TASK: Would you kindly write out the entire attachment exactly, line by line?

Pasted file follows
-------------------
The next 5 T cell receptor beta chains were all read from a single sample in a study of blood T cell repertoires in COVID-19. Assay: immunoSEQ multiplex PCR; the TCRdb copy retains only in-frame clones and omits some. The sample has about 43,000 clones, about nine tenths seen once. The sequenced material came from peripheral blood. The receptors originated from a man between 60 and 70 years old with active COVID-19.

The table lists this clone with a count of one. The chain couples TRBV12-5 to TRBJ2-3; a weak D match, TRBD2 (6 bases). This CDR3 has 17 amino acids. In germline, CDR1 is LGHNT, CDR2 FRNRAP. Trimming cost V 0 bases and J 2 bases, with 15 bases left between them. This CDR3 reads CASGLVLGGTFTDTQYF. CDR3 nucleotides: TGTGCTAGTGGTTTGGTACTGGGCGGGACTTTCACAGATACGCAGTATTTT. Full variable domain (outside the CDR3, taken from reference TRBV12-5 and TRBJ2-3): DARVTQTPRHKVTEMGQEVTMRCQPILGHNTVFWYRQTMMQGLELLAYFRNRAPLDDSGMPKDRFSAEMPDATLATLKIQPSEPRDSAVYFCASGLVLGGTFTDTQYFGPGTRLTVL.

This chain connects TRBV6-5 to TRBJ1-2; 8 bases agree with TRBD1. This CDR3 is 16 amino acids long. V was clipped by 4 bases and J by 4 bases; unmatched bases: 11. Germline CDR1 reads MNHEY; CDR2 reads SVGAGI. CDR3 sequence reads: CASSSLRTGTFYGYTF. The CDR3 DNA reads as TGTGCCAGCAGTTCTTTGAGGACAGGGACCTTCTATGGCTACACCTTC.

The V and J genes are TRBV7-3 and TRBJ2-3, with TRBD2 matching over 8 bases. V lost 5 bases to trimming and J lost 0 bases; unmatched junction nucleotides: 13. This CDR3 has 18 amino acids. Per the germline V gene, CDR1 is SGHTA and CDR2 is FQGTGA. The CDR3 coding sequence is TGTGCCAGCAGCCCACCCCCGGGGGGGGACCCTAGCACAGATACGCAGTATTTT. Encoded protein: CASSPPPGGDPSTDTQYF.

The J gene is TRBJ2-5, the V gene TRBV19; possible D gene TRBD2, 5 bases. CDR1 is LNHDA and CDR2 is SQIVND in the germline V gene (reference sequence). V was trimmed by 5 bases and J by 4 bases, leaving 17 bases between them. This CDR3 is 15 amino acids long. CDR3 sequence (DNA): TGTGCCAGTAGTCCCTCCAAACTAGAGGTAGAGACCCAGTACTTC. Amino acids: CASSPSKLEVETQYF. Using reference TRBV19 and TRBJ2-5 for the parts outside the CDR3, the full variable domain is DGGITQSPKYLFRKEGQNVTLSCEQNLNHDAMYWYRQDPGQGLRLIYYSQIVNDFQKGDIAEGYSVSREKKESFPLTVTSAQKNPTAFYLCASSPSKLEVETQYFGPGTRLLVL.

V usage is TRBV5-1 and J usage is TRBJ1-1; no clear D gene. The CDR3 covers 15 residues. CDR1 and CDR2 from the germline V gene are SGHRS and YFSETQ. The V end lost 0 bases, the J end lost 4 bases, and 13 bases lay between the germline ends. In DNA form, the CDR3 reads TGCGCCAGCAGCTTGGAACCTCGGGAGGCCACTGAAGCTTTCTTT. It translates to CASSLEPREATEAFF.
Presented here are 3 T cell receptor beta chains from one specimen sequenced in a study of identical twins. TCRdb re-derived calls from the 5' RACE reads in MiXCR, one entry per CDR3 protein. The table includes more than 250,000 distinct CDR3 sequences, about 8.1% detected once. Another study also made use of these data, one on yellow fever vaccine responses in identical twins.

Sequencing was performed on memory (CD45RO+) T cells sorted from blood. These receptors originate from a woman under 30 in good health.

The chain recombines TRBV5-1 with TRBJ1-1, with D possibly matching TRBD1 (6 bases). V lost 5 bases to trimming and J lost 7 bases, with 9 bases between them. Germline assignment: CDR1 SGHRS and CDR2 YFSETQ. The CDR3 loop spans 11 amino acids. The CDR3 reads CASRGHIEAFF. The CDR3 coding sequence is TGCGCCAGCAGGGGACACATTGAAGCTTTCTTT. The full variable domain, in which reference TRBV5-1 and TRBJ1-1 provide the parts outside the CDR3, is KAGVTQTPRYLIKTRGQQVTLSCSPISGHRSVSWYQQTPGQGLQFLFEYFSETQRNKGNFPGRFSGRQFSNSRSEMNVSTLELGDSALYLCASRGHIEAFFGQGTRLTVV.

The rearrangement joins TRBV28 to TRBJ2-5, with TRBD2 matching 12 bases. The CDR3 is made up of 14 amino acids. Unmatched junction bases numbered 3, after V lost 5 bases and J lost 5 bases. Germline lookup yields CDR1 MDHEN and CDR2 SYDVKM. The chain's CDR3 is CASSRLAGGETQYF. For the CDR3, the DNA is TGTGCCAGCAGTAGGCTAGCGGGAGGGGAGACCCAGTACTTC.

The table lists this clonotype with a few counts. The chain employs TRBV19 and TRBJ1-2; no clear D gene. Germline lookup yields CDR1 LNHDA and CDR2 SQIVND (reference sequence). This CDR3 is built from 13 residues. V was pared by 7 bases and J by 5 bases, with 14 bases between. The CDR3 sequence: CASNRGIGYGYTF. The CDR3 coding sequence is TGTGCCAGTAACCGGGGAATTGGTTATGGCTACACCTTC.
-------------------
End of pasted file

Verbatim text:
The next 5 T cell receptor beta chains were all read from a single sample in a study of blood T cell repertoires in COVID-19. Assay: immunoSEQ multiplex PCR; the TCRdb copy retains only in-frame clones and omits some. The sample has about 43,000 clones, about nine tenths seen once. The sequenced material came from peripheral blood. The receptors originated from a man between 60 and 70 years old with active COVID-19.

The table lists this clone with a count of one. The chain couples TRBV12-5 to TRBJ2-3; a weak D match, TRBD2 (6 bases). This CDR3 has 17 amino acids. In germline, CDR1 is LGHNT, CDR2 FRNRAP. Trimming cost V 0 bases and J 2 bases, with 15 bases left between them. This CDR3 reads CASGLVLGGTFTDTQYF. CDR3 nucleotides: TGTGCTAGTGGTTTGGTACTGGGCGGGACTTTCACAGATACGCAGTATTTT. Full variable domain (outside the CDR3, taken from reference TRBV12-5 and TRBJ2-3): DARVTQTPRHKVTEMGQEVTMRCQPILGHNTVFWYRQTMMQGLELLAYFRNRAPLDDSGMPKDRFSAEMPDATLATLKIQPSEPRDSAVYFCASGLVLGGTFTDTQYFGPGTRLTVL.

This chain connects TRBV6-5 to TRBJ1-2; 8 bases agree with TRBD1. This CDR3 is 16 amino acids long. V was clipped by 4 bases and J by 4 bases; unmatched bases: 11. Germline CDR1 reads MNHEY; CDR2 reads SVGAGI. CDR3 sequence reads: CASSSLRTGTFYGYTF. The CDR3 DNA reads as TGTGCCAGCAGTTCTTTGAGGACAGGGACCTTCTATGGCTACACCTTC.

The V and J genes are TRBV7-3 and TRBJ2-3, with TRBD2 matching over 8 bases. V lost 5 bases to trimming and J lost 0 bases; unmatched junction nucleotides: 13. This CDR3 has 18 amino acids. Per the germline V gene, CDR1 is SGHTA and CDR2 is FQGTGA. The CDR3 coding sequence is TGTGCCAGCAGCCCACCCCCGGGGGGGGACCCTAGCACAGATACGCAGTATTTT. Encoded protein: CASSPPPGGDPSTDTQYF.

The J gene is TRBJ2-5, the V gene TRBV19; possible D gene TRBD2, 5 bases. CDR1 is LNHDA and CDR2 is SQIVND in the germline V gene (reference sequence). V was trimmed by 5 bases and J by 4 bases, leaving 17 bases between them. This CDR3 is 15 amino acids long. CDR3 sequence (DNA): TGTGCCAGTAGTCCCTCCAAACTAGAGGTAGAGACCCAGTACTTC. Amino acids: CASSPSKLEVETQYF. Using reference TRBV19 and TRBJ2-5 for the parts outside the CDR3, the full variable domain is DGGITQSPKYLFRKEGQNVTLSCEQNLNHDAMYWYRQDPGQGLRLIYYSQIVNDFQKGDIAEGYSVSREKKESFPLTVTSAQKNPTAFYLCASSPSKLEVETQYFGPGTRLLVL.

V usage is TRBV5-1 and J usage is TRBJ1-1; no clear D gene. The CDR3 covers 15 residues. CDR1 and CDR2 from the germline V gene are SGHRS and YFSETQ. The V end lost 0 bases, the J end lost 4 bases, and 13 bases lay between the germline ends. In DNA form, the CDR3 reads TGCGCCAGCAGCTTGGAACCTCGGGAGGCCACTGAAGCTTTCTTT. It translates to CASSLEPREATEAFF.
Presented here are 3 T cell receptor beta chains from one specimen sequenced in a study of identical twins. TCRdb re-derived calls from the 5' RACE reads in MiXCR, one entry per CDR3 protein. The table includes more than 250,000 distinct CDR3 sequences, about 8.1% detected once. Another study also made use of these data, one on yellow fever vaccine responses in identical twins.

Sequencing was performed on memory (CD45RO+) T cells sorted from blood. These receptors originate from a woman under 30 in good health.

The chain recombines TRBV5-1 with TRBJ1-1, with D possibly matching TRBD1 (6 bases). V lost 5 bases to trimming and J lost 7 bases, with 9 bases between them. Germline assignment: CDR1 SGHRS and CDR2 YFSETQ. The CDR3 loop spans 11 amino acids. The CDR3 reads CASRGHIEAFF. The CDR3 coding sequence is TGCGCCAGCAGGGGACACATTGAAGCTTTCTTT. The full variable domain, in which reference TRBV5-1 and TRBJ1-1 provide the parts outside the CDR3, is KAGVTQTPRYLIKTRGQQVTLSCSPISGHRSVSWYQQTPGQGLQFLFEYFSETQRNKGNFPGRFSGRQFSNSRSEMNVSTLELGDSALYLCASRGHIEAFFGQGTRLTVV.

The rearrangement joins TRBV28 to TRBJ2-5, with TRBD2 matching 12 bases. The CDR3 is made up of 14 amino acids. Unmatched junction bases numbered 3, after V lost 5 bases and J lost 5 bases. Germline lookup yields CDR1 MDHEN and CDR2 SYDVKM. The chain's CDR3 is CASSRLAGGETQYF. For the CDR3, the DNA is TGTGCCAGCAGTAGGCTAGCGGGAGGGGAGACCCAGTACTTC.

The table lists this clonotype with a few counts. The chain employs TRBV19 and TRBJ1-2; no clear D gene. Germline lookup yields CDR1 LNHDA and CDR2 SQIVND (reference sequence). This CDR3 is built from 13 residues. V was pared by 7 bases and J by 5 bases, with 14 bases between. The CDR3 sequence: CASNRGIGYGYTF. The CDR3 coding sequence is TGTGCCAGTAACCGGGGAATTGGTTATGGCTACACCTTC.